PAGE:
Homeschool program provides virtual instruction opportunities for UW-Platteville students

Karen McMannes
Karen McMannes
Lauren Graham
Lauren Graham
Maddie Flanders
Maddie Flanders

As families continue to navigate the COVID-19 pandemic, the University of Wisconsin-Platteville Physical Education Homeschool Program is providing virtual instruction to area children and school districts. The program allows UW-Platteville students to design lesson plans and teach children about physical activity and health. Susanna Swenson, lecturer of health and human performance, introduced the virtual element into the homeschool program, which ties into her method courses. She implemented the idea in summer and continued the virtual instruction into the school year. 

“It’s been highly beneficial for our students,” said Swenson. “I don’t believe that virtual instruction will ever go away, and as a result, they are learning technology, how to keep children engaged through a screen even though the connection and relationship is more challenging, but it doesn’t mean it doesn’t exist.”

During the fall semester, Lauren Graham, a junior middle childhood-early adolescence education major from Port Byron, Illinois; Karen McMannes, a senior health and human performance major from Highland, Wisconsin; and Maddie Flanders, a senior health and human performance major from Cottage Grove, Wisconsin, all participated in the homeschool program. All three students agree the program provided them insight on how to teach remotely. 

“It was so important that we took advantage of this opportunity to teach our activities and lesson plans virtually in order to make the best of what is happening with COVID-19 and practice being flexible, which is extremely important in teaching,” said McMannes. “We never know what the future holds for our teaching careers, but it is certain that we will face many other challenges similar to this, and this was a great opportunity to rise to the occasion and continue teaching no matter what.”

Teaching online taught Graham to become more flexible and creative with her lesson plans. She noted not all students have the same access to resources, giving her the experience of adjusting her lesson plans and activities in real-time. 

“It is completely different than teaching in-person,” said Graham. “To have that experience and work with the kids online was eye-opening because these kids don’t have a lot of social interactions. They were always excited to see us on Zoom calls.”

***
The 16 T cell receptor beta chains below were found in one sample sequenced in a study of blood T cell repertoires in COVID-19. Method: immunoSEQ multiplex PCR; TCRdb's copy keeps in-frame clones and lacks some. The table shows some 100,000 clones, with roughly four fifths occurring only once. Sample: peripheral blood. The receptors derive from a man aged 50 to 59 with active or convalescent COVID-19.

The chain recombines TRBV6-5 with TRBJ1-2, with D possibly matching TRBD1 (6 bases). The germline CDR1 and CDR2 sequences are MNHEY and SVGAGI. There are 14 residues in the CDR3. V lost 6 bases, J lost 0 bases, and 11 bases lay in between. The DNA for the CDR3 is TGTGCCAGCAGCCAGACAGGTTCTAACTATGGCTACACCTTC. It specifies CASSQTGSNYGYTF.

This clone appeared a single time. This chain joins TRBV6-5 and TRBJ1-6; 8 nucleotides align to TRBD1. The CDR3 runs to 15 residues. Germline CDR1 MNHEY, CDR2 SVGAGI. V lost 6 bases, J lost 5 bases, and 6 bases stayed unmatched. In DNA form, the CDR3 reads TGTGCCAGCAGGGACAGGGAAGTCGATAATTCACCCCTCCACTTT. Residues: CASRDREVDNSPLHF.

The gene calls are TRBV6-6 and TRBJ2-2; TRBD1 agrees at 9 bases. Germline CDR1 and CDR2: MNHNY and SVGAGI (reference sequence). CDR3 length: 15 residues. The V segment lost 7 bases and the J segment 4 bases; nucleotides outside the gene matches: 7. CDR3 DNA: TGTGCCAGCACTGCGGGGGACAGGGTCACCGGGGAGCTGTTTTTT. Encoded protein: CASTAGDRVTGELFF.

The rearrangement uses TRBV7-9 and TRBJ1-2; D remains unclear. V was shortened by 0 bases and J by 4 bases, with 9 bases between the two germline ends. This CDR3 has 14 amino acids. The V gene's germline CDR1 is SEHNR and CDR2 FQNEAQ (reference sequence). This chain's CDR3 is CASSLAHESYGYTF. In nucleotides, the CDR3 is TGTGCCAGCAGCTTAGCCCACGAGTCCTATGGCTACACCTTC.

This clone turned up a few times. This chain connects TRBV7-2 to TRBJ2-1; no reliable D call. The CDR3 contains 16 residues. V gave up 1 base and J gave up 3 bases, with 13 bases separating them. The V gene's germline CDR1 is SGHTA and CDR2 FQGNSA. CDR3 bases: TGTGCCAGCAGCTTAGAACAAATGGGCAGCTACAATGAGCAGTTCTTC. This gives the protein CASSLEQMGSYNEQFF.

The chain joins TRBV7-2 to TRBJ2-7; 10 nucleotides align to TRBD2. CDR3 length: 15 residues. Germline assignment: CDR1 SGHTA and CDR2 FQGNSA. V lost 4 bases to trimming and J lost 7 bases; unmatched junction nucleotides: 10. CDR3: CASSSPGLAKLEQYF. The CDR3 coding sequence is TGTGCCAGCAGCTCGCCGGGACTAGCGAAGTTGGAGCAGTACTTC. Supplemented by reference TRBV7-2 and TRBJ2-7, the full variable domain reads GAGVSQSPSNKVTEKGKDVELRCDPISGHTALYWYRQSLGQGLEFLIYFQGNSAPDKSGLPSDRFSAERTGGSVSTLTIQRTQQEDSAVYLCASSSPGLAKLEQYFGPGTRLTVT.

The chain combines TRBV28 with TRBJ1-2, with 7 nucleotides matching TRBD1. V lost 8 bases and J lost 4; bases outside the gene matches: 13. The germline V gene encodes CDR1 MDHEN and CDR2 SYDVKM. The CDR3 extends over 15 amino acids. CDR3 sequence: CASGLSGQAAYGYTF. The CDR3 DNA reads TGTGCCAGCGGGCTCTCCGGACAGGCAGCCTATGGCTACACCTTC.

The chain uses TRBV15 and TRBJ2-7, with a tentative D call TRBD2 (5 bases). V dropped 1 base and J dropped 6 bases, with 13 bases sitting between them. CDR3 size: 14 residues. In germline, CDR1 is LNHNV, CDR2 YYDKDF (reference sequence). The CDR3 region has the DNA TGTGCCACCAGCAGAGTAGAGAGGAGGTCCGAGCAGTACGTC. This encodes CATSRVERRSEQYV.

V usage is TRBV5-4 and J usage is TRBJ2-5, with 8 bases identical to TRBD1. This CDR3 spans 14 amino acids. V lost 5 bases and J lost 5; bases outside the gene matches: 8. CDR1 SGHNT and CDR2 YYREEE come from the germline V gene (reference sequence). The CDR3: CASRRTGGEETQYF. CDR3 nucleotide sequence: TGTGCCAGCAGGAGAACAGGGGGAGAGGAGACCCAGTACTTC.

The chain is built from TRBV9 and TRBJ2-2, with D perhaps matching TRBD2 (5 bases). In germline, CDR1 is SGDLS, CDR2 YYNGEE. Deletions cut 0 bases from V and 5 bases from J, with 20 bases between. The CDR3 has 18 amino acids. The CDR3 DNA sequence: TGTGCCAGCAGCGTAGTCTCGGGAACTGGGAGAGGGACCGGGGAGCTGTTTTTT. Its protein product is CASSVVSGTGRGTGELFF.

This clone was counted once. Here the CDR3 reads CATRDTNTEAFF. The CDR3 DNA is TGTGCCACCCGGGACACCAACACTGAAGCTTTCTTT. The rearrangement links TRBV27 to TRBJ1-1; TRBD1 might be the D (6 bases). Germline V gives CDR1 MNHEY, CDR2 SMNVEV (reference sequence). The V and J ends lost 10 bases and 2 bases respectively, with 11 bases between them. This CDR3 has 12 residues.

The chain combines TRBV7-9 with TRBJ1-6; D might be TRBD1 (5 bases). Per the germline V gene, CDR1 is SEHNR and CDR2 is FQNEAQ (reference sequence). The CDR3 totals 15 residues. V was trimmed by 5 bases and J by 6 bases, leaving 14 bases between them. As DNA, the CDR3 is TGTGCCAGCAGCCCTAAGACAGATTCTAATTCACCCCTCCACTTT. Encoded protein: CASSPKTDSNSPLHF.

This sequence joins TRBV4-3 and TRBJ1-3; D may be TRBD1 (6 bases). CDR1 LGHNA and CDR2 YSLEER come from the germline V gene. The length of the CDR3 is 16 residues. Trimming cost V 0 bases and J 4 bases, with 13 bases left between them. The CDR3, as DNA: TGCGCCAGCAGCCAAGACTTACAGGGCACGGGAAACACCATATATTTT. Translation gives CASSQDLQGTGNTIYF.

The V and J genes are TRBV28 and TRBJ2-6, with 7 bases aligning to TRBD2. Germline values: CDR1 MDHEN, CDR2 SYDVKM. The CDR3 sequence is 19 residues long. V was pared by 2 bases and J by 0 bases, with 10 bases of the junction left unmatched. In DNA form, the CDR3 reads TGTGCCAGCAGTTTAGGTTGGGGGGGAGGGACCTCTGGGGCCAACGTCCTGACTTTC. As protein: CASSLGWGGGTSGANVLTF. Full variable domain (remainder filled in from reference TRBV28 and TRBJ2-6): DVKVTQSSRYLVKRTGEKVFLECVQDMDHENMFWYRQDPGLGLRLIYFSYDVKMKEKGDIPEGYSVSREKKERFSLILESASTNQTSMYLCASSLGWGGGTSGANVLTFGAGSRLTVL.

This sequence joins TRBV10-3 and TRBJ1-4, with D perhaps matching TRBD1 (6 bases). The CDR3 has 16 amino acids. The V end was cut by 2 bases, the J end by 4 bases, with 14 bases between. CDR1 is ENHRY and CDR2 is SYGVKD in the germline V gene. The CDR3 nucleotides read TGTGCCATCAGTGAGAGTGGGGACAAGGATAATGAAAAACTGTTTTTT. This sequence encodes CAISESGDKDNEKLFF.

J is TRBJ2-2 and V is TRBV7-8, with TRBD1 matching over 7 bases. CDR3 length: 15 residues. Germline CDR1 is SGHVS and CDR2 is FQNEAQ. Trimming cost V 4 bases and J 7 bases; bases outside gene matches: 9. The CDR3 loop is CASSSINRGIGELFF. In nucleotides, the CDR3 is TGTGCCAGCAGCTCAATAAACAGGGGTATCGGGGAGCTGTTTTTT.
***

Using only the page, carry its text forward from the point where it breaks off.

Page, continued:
“The hardest part of the lesson plans was figuring out how we were going to assess what they know; to plan lessons accordingly,” added Flanders. “If we were in-person, we would do a game the first day and incorporate everything we were going to need in the unit to see where the kids were at. When you’re virtual, it is a little more difficult.”

“My students are so respectful and willing to try something new. They are professionals in a new world. They owned this experience.” – Susanna Swenson

Throughout the semester, the UW-Platteville students found different ways to keep their elementary school-aged students focused while being online. Flanders said she switched activities more frequently compared to if they were in-person.

“We always put all our goals up on a PowerPoint with pictures associated with the goals,” she said. “Students knew what they were trying to get out of it. We would then turn off the PowerPoint and focus on moving. The extra visual helped.”

As McMannes outlined her lesson plans, she never wanted to repeat an activity.

“It was so important to cover a lot of different skills, games and activities to keep things new for the students,” said McMannes. “I wanted them to be excited each and every day, because they did not know what they would be learning next. It kept the students on their toes and ready for new things, but it also kept me, as the instructor, challenged to come up with new ideas that would keep the students engaged.” 

According to Graham, discussing expectations was an important detail for her class. Although technology can pose difficulties at times, Graham said the most important lesson was to remain positive.

“It was frustrating when things didn’t go as planned, but it opened my eyes that it’s okay if my lesson plan doesn’t go as planned,” she said. “As long as the kids are enjoying it and getting something out of it, that’s okay – I still felt accomplished.”

All three students acknowledge they are grateful for this teaching opportunity. 

“We got to teach the best group of students from all over the area, and they really made the experience fun for the instructors too,” said McMannes.

Swenson is impressed by how her UW-Platteville students overcame the adversity of COVID-19 and their ability to adapt to the uncertainty. She said the children were excited every week to connect with their teacher.

“My students are so respectful and willing to try something new,” said Swenson. “They trust us as their instructors. It’s been really great. They are professionals in a new world. They owned this experience.”